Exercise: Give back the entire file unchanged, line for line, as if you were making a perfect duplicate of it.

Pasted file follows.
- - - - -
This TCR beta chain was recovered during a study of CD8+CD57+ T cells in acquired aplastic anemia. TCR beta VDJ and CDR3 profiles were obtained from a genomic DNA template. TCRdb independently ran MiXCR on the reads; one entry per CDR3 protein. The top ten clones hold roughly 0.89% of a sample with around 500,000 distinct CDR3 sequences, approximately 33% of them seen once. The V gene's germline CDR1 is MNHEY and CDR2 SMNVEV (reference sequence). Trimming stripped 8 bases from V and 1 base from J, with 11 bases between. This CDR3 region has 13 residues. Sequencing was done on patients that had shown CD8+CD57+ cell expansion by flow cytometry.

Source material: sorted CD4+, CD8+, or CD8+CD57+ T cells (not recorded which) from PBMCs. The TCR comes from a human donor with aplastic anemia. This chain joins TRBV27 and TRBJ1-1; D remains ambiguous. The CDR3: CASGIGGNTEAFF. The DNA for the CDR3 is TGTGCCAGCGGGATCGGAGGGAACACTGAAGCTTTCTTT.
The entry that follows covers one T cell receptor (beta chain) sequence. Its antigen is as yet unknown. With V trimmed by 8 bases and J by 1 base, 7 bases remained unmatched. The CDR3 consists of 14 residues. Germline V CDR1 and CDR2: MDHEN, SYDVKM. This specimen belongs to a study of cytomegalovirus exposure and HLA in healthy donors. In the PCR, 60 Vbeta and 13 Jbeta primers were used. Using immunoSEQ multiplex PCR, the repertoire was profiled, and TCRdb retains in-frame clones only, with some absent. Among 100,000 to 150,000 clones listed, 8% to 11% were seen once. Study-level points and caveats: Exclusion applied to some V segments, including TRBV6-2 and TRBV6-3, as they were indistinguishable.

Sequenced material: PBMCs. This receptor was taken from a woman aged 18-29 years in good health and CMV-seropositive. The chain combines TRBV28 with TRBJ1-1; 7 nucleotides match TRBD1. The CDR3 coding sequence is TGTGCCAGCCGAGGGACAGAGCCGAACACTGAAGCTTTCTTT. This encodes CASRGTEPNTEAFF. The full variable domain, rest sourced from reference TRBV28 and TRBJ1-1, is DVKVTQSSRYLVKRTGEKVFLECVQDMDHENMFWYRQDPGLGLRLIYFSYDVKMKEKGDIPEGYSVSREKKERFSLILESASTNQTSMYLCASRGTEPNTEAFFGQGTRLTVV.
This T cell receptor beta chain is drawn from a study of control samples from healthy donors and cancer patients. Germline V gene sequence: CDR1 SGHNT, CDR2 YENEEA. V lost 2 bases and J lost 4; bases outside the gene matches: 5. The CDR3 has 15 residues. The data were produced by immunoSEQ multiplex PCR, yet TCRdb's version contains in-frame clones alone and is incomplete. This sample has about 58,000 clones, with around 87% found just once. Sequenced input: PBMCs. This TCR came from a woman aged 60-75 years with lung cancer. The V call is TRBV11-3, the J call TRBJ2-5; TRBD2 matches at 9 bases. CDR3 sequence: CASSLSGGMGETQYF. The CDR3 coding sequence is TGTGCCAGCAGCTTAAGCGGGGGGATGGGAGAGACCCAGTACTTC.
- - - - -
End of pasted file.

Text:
This TCR beta chain was recovered during a study of CD8+CD57+ T cells in acquired aplastic anemia. TCR beta VDJ and CDR3 profiles were obtained from a genomic DNA template. TCRdb independently ran MiXCR on the reads; one entry per CDR3 protein. The top ten clones hold roughly 0.89% of a sample with around 500,000 distinct CDR3 sequences, approximately 33% of them seen once. The V gene's germline CDR1 is MNHEY and CDR2 SMNVEV (reference sequence). Trimming stripped 8 bases from V and 1 base from J, with 11 bases between. This CDR3 region has 13 residues. Sequencing was done on patients that had shown CD8+CD57+ cell expansion by flow cytometry.

Source material: sorted CD4+, CD8+, or CD8+CD57+ T cells (not recorded which) from PBMCs. The TCR comes from a human donor with aplastic anemia. This chain joins TRBV27 and TRBJ1-1; D remains ambiguous. The CDR3: CASGIGGNTEAFF. The DNA for the CDR3 is TGTGCCAGCGGGATCGGAGGGAACACTGAAGCTTTCTTT.
The entry that follows covers one T cell receptor (beta chain) sequence. Its antigen is as yet unknown. With V trimmed by 8 bases and J by 1 base, 7 bases remained unmatched. The CDR3 consists of 14 residues. Germline V CDR1 and CDR2: MDHEN, SYDVKM. This specimen belongs to a study of cytomegalovirus exposure and HLA in healthy donors. In the PCR, 60 Vbeta and 13 Jbeta primers were used. Using immunoSEQ multiplex PCR, the repertoire was profiled, and TCRdb retains in-frame clones only, with some absent. Among 100,000 to 150,000 clones listed, 8% to 11% were seen once. Study-level points and caveats: Exclusion applied to some V segments, including TRBV6-2 and TRBV6-3, as they were indistinguishable.

Sequenced material: PBMCs. This receptor was taken from a woman aged 18-29 years in good health and CMV-seropositive. The chain combines TRBV28 with TRBJ1-1; 7 nucleotides match TRBD1. The CDR3 coding sequence is TGTGCCAGCCGAGGGACAGAGCCGAACACTGAAGCTTTCTTT. This encodes CASRGTEPNTEAFF. The full variable domain, rest sourced from reference TRBV28 and TRBJ1-1, is DVKVTQSSRYLVKRTGEKVFLECVQDMDHENMFWYRQDPGLGLRLIYFSYDVKMKEKGDIPEGYSVSREKKERFSLILESASTNQTSMYLCASRGTEPNTEAFFGQGTRLTVV.
This T cell receptor beta chain is drawn from a study of control samples from healthy donors and cancer patients. Germline V gene sequence: CDR1 SGHNT, CDR2 YENEEA. V lost 2 bases and J lost 4; bases outside the gene matches: 5. The CDR3 has 15 residues. The data were produced by immunoSEQ multiplex PCR, yet TCRdb's version contains in-frame clones alone and is incomplete. This sample has about 58,000 clones, with around 87% found just once. Sequenced input: PBMCs. This TCR came from a woman aged 60-75 years with lung cancer. The V call is TRBV11-3, the J call TRBJ2-5; TRBD2 matches at 9 bases. CDR3 sequence: CASSLSGGMGETQYF. The CDR3 coding sequence is TGTGCCAGCAGCTTAAGCGGGGGGATGGGAGAGACCCAGTACTTC.